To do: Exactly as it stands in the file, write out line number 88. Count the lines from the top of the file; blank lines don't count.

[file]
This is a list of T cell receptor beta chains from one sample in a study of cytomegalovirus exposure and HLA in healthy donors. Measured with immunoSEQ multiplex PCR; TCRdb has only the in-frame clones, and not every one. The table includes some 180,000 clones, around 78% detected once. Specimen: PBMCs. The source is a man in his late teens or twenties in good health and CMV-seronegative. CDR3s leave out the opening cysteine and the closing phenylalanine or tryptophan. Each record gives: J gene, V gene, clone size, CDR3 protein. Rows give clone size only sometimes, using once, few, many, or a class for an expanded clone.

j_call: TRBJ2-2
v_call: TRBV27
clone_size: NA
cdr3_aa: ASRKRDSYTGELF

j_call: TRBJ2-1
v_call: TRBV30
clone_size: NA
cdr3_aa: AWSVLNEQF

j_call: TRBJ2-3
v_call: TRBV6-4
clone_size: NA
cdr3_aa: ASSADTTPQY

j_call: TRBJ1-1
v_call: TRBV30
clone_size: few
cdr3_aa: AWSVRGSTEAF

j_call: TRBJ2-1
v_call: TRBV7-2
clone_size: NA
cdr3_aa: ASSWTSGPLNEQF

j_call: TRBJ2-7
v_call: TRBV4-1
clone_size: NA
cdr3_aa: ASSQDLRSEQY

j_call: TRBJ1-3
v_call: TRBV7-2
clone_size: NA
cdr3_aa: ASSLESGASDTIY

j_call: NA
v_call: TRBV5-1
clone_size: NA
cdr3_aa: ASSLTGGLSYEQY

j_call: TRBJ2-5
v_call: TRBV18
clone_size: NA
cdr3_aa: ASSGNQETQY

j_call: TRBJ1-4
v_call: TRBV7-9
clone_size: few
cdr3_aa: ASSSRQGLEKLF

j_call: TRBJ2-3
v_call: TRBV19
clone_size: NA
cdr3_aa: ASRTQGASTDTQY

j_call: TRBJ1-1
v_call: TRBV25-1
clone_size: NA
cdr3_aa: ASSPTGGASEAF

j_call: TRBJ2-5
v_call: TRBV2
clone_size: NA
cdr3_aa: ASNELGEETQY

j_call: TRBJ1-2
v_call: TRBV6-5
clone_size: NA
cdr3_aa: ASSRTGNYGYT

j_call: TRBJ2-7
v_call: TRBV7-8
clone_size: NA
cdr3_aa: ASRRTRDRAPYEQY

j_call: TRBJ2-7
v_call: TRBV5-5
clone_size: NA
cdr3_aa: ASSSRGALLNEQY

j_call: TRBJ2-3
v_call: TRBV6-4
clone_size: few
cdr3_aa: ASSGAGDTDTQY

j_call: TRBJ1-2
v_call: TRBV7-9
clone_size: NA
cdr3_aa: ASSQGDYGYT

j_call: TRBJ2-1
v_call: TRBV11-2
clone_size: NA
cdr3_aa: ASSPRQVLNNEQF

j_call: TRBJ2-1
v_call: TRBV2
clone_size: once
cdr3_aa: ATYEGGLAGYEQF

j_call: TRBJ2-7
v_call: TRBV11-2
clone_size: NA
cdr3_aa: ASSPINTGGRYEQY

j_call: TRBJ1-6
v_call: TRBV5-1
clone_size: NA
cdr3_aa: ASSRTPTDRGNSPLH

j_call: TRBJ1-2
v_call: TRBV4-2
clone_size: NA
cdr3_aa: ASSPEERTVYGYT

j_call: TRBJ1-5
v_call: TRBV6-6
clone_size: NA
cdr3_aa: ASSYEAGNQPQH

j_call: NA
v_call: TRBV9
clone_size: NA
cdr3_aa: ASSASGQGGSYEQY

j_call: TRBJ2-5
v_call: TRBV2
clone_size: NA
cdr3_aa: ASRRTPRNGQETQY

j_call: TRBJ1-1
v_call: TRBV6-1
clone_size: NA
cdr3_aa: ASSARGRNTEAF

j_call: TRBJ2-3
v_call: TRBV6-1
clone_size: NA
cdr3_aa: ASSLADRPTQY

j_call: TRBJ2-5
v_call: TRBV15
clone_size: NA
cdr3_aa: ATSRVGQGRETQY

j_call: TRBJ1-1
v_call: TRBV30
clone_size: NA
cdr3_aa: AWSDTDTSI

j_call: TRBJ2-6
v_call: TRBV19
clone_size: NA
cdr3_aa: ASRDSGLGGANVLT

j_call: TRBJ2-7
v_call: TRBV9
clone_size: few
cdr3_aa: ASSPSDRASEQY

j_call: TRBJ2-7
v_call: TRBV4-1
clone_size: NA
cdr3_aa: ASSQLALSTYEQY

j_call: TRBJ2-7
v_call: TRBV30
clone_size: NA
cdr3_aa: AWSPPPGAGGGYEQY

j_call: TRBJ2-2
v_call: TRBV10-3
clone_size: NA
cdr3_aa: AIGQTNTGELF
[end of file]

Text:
clone_size: NA